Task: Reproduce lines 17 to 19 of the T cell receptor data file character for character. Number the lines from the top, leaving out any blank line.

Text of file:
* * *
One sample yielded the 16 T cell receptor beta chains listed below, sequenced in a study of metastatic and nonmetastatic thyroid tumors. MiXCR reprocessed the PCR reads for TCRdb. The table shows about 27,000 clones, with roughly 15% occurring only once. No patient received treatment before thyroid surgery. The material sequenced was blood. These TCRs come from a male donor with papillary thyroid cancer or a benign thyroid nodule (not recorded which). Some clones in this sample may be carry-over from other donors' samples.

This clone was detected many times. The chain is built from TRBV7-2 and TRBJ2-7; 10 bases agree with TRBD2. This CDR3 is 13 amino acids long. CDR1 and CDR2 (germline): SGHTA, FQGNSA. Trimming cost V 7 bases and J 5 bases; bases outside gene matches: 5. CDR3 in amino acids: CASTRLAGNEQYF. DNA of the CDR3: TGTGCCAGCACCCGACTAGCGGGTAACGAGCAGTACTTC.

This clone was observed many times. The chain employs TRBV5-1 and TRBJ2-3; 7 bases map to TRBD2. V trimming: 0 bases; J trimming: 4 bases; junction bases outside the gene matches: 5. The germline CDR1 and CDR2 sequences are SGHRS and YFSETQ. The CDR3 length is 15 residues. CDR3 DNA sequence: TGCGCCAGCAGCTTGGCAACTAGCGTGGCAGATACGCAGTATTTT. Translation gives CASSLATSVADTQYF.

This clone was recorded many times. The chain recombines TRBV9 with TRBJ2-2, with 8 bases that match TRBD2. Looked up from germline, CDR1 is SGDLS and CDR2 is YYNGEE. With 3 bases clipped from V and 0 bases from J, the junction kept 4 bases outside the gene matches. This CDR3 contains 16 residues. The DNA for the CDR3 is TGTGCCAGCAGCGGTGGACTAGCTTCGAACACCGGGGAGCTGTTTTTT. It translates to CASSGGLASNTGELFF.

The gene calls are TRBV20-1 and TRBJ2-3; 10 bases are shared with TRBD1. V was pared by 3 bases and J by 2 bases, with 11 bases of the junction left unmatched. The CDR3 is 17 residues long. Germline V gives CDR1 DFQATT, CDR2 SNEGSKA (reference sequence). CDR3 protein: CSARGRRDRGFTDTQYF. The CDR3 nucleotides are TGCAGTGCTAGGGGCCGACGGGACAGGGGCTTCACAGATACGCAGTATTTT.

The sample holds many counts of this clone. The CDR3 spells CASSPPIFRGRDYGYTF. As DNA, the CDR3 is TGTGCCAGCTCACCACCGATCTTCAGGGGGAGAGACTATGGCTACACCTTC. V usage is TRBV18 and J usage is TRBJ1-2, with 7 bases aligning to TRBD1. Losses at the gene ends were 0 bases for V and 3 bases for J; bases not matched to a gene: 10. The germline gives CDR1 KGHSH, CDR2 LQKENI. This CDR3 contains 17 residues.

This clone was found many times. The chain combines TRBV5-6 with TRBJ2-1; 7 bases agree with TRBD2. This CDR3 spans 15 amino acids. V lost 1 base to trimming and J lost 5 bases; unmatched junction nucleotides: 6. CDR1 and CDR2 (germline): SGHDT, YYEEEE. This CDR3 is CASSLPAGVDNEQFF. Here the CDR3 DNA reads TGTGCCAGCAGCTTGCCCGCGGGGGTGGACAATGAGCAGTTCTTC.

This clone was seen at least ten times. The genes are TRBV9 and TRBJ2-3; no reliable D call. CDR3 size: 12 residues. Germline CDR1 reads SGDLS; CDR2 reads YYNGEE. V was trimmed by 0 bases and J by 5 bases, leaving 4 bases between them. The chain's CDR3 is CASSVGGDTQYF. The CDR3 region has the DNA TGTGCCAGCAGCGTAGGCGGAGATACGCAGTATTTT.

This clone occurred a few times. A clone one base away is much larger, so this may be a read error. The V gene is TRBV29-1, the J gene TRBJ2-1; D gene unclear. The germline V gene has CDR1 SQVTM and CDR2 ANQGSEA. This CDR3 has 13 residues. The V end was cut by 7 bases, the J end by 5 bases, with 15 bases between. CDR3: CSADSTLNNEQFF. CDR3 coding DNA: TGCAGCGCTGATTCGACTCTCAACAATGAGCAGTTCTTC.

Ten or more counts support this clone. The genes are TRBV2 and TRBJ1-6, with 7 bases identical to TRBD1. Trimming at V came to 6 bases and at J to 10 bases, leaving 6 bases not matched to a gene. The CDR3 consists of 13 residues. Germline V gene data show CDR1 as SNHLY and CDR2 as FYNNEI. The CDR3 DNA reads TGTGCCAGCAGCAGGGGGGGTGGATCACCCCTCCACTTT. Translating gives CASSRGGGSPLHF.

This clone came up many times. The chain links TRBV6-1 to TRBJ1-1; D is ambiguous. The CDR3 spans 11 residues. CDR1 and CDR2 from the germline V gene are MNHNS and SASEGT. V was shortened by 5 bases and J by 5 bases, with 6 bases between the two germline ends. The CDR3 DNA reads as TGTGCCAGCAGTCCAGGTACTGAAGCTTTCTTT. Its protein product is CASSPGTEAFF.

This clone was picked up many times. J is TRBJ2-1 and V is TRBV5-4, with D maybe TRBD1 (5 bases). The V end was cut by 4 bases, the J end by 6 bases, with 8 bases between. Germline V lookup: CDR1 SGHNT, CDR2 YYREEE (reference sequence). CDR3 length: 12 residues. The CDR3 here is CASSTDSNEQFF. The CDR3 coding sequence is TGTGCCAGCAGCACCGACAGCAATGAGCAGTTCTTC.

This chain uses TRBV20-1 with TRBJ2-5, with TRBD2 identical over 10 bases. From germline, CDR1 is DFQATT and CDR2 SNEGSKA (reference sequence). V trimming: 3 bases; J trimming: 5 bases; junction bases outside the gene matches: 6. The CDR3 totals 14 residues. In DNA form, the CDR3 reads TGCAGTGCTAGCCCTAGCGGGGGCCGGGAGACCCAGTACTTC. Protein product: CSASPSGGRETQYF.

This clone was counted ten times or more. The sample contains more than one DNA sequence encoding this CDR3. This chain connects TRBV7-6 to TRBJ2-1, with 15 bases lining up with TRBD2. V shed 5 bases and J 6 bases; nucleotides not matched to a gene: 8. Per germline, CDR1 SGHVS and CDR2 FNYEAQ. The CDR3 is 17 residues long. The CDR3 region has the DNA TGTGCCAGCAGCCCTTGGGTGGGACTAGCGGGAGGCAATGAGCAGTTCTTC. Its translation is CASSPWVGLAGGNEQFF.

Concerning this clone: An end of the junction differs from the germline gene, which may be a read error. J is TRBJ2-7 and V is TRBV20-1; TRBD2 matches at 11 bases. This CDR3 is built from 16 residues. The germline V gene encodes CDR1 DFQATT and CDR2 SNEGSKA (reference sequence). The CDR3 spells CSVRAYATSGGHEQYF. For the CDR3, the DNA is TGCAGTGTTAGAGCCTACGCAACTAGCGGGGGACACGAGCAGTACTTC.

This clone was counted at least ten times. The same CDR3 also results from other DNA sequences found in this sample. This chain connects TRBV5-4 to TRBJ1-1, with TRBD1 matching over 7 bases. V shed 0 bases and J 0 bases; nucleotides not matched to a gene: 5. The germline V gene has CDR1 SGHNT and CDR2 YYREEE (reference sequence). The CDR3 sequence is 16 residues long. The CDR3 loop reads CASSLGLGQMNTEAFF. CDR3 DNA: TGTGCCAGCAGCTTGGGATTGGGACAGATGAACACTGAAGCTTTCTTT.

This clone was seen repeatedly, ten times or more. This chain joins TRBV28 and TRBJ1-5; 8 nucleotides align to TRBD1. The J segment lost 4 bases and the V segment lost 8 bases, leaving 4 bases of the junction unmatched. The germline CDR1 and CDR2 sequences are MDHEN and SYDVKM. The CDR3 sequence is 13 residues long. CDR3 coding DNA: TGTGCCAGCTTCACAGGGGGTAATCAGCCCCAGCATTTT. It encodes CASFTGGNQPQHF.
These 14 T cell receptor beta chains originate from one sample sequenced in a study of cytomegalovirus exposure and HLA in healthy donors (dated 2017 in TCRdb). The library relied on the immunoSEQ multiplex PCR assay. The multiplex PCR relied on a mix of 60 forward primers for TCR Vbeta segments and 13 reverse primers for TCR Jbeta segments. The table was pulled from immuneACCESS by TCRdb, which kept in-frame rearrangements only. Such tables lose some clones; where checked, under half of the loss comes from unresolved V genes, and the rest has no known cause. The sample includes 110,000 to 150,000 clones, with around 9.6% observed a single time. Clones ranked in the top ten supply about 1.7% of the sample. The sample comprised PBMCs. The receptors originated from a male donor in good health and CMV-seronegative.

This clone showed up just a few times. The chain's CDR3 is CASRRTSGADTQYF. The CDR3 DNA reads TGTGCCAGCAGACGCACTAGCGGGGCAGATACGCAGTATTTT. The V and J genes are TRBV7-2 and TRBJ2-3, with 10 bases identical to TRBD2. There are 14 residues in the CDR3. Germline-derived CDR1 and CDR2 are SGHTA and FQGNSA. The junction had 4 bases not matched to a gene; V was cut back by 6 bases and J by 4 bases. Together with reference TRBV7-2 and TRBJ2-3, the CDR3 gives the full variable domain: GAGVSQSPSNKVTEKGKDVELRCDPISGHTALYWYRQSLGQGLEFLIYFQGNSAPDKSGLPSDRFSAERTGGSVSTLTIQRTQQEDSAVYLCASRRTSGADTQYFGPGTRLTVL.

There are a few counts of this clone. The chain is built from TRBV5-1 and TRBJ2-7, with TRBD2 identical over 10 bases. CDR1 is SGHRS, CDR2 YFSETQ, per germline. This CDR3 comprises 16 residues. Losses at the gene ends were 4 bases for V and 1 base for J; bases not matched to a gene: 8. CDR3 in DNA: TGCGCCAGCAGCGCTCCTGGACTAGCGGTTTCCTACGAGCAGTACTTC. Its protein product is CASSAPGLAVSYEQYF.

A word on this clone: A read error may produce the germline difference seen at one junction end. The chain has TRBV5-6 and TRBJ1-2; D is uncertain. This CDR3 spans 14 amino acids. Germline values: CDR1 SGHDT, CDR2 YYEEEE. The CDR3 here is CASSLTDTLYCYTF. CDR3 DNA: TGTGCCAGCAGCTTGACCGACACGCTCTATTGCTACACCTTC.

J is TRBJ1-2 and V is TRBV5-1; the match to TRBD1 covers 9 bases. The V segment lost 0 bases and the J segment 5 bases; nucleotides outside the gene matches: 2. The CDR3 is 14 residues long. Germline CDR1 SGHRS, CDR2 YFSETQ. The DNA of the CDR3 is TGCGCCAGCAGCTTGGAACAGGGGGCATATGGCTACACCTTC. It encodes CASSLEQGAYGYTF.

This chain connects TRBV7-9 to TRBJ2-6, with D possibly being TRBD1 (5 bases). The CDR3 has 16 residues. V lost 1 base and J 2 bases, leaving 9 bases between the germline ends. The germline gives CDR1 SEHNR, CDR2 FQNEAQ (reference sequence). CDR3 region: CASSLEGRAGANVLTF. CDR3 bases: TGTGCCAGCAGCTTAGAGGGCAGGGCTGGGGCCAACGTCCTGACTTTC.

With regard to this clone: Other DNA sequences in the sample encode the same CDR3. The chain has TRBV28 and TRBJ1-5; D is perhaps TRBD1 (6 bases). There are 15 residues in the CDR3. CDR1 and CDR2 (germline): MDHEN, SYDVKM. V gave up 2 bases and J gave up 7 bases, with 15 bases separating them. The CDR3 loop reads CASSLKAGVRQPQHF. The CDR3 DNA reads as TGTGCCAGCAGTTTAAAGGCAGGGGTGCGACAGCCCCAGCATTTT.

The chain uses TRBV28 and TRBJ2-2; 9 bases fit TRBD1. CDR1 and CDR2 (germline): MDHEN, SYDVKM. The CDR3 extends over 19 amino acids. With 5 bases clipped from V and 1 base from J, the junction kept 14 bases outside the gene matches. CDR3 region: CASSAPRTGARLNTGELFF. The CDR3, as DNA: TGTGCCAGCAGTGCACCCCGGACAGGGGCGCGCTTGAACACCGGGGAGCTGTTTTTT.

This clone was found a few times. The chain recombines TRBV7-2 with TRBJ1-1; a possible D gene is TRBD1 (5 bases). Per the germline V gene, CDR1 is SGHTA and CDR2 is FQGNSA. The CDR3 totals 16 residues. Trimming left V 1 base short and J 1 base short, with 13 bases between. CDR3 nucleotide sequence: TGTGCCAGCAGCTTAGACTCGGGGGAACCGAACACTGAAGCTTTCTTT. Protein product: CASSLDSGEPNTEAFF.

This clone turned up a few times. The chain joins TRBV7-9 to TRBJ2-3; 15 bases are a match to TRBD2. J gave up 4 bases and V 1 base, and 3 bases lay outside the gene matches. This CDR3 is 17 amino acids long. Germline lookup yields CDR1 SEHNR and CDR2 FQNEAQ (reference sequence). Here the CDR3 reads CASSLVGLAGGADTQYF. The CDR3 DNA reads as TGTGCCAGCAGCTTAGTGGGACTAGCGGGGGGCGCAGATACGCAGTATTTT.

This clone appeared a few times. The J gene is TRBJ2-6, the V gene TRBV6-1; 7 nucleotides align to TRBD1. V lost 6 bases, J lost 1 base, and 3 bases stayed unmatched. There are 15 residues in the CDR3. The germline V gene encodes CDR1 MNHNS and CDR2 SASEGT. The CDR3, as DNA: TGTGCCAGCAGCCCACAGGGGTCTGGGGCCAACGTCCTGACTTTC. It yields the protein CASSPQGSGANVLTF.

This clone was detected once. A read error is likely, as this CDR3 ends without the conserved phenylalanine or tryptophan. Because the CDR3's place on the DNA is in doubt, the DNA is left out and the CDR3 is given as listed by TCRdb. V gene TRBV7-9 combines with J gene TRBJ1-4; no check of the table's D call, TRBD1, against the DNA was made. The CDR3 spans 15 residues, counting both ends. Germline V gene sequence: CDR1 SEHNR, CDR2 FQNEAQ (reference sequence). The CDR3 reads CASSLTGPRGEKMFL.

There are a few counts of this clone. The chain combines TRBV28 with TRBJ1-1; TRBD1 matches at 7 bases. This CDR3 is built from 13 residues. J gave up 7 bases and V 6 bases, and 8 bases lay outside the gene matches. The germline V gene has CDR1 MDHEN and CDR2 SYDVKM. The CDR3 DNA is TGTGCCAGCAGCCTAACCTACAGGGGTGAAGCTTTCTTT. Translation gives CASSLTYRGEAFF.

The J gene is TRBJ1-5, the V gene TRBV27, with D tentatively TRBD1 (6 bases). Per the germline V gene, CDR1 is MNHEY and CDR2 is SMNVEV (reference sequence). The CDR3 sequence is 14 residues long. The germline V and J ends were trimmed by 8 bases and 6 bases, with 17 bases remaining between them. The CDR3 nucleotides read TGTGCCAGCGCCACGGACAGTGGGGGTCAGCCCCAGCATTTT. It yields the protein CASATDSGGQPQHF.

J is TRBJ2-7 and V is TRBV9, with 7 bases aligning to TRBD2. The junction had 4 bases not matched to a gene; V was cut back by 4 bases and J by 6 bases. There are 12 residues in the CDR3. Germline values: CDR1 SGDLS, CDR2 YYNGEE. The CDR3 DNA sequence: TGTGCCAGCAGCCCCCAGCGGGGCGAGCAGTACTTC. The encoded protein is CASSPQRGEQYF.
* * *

This clone was seen repeatedly, ten times or more. This chain joins TRBV28 and TRBJ1-5; 8 nucleotides align to TRBD1. The J segment lost 4 bases and the V segment lost 8 bases, leaving 4 bases of the junction unmatched. The germline CDR1 and CDR2 sequences are MDHEN and SYDVKM. The CDR3 sequence is 13 residues long. CDR3 coding DNA: TGTGCCAGCTTCACAGGGGGTAATCAGCCCCAGCATTTT. It encodes CASFTGGNQPQHF.
These 14 T cell receptor beta chains originate from one sample sequenced in a study of cytomegalovirus exposure and HLA in healthy donors (dated 2017 in TCRdb). The library relied on the immunoSEQ multiplex PCR assay. The multiplex PCR relied on a mix of 60 forward primers for TCR Vbeta segments and 13 reverse primers for TCR Jbeta segments. The table was pulled from immuneACCESS by TCRdb, which kept in-frame rearrangements only. Such tables lose some clones; where checked, under half of the loss comes from unresolved V genes, and the rest has no known cause. The sample includes 110,000 to 150,000 clones, with around 9.6% observed a single time. Clones ranked in the top ten supply about 1.7% of the sample. The sample comprised PBMCs. The receptors originated from a male donor in good health and CMV-seronegative.

This clone showed up just a few times. The chain's CDR3 is CASRRTSGADTQYF. The CDR3 DNA reads TGTGCCAGCAGACGCACTAGCGGGGCAGATACGCAGTATTTT. The V and J genes are TRBV7-2 and TRBJ2-3, with 10 bases identical to TRBD2. There are 14 residues in the CDR3. Germline-derived CDR1 and CDR2 are SGHTA and FQGNSA. The junction had 4 bases not matched to a gene; V was cut back by 6 bases and J by 4 bases. Together with reference TRBV7-2 and TRBJ2-3, the CDR3 gives the full variable domain: GAGVSQSPSNKVTEKGKDVELRCDPISGHTALYWYRQSLGQGLEFLIYFQGNSAPDKSGLPSDRFSAERTGGSVSTLTIQRTQQEDSAVYLCASRRTSGADTQYFGPGTRLTVL.